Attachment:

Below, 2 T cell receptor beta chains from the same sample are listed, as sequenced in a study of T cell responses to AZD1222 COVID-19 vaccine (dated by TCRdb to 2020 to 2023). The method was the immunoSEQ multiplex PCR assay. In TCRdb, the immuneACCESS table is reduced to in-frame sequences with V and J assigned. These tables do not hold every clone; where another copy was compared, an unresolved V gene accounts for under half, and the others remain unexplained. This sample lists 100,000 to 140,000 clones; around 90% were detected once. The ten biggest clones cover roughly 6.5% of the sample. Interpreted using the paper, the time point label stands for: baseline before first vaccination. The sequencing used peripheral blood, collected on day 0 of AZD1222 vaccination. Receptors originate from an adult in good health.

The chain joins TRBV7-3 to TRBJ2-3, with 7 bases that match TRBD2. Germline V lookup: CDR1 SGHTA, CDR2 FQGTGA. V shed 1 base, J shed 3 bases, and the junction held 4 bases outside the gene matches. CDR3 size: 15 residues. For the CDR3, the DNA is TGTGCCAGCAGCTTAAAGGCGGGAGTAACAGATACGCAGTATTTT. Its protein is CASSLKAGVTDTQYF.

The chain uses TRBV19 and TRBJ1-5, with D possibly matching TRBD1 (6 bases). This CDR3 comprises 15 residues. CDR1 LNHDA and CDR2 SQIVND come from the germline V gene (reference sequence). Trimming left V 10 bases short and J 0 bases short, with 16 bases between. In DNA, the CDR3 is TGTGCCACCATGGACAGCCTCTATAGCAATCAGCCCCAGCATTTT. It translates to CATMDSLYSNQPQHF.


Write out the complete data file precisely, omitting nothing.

Below, 2 T cell receptor beta chains from the same sample are listed, as sequenced in a study of T cell responses to AZD1222 COVID-19 vaccine (dated by TCRdb to 2020 to 2023). The method was the immunoSEQ multiplex PCR assay. In TCRdb, the immuneACCESS table is reduced to in-frame sequences with V and J assigned. These tables do not hold every clone; where another copy was compared, an unresolved V gene accounts for under half, and the others remain unexplained. This sample lists 100,000 to 140,000 clones; around 90% were detected once. The ten biggest clones cover roughly 6.5% of the sample. Interpreted using the paper, the time point label stands for: baseline before first vaccination. The sequencing used peripheral blood, collected on day 0 of AZD1222 vaccination. Receptors originate from an adult in good health.

The chain joins TRBV7-3 to TRBJ2-3, with 7 bases that match TRBD2. Germline V lookup: CDR1 SGHTA, CDR2 FQGTGA. V shed 1 base, J shed 3 bases, and the junction held 4 bases outside the gene matches. CDR3 size: 15 residues. For the CDR3, the DNA is TGTGCCAGCAGCTTAAAGGCGGGAGTAACAGATACGCAGTATTTT. Its protein is CASSLKAGVTDTQYF.

The chain uses TRBV19 and TRBJ1-5, with D possibly matching TRBD1 (6 bases). This CDR3 comprises 15 residues. CDR1 LNHDA and CDR2 SQIVND come from the germline V gene (reference sequence). Trimming left V 10 bases short and J 0 bases short, with 16 bases between. In DNA, the CDR3 is TGTGCCACCATGGACAGCCTCTATAGCAATCAGCCCCAGCATTTT. It translates to CATMDSLYSNQPQHF.